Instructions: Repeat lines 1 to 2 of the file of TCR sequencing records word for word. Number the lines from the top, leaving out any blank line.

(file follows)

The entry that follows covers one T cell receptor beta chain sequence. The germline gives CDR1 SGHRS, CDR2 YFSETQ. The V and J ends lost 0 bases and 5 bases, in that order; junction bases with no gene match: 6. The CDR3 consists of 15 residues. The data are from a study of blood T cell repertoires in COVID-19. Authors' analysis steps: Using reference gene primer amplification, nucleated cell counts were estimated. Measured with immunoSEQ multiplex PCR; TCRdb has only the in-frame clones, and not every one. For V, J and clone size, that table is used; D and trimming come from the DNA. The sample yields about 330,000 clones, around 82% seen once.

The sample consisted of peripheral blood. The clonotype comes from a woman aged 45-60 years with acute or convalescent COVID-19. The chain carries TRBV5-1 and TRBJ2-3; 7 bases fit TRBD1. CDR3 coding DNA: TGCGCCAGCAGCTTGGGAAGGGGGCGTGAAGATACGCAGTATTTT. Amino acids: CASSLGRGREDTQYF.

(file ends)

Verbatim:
The entry that follows covers one T cell receptor beta chain sequence. The germline gives CDR1 SGHRS, CDR2 YFSETQ. The V and J ends lost 0 bases and 5 bases, in that order; junction bases with no gene match: 6. The CDR3 consists of 15 residues. The data are from a study of blood T cell repertoires in COVID-19. Authors' analysis steps: Using reference gene primer amplification, nucleated cell counts were estimated. Measured with immunoSEQ multiplex PCR; TCRdb has only the in-frame clones, and not every one. For V, J and clone size, that table is used; D and trimming come from the DNA. The sample yields about 330,000 clones, around 82% seen once.

The sample consisted of peripheral blood. The clonotype comes from a woman aged 45-60 years with acute or convalescent COVID-19. The chain carries TRBV5-1 and TRBJ2-3; 7 bases fit TRBD1. CDR3 coding DNA: TGCGCCAGCAGCTTGGGAAGGGGGCGTGAAGATACGCAGTATTTT. Amino acids: CASSLGRGREDTQYF.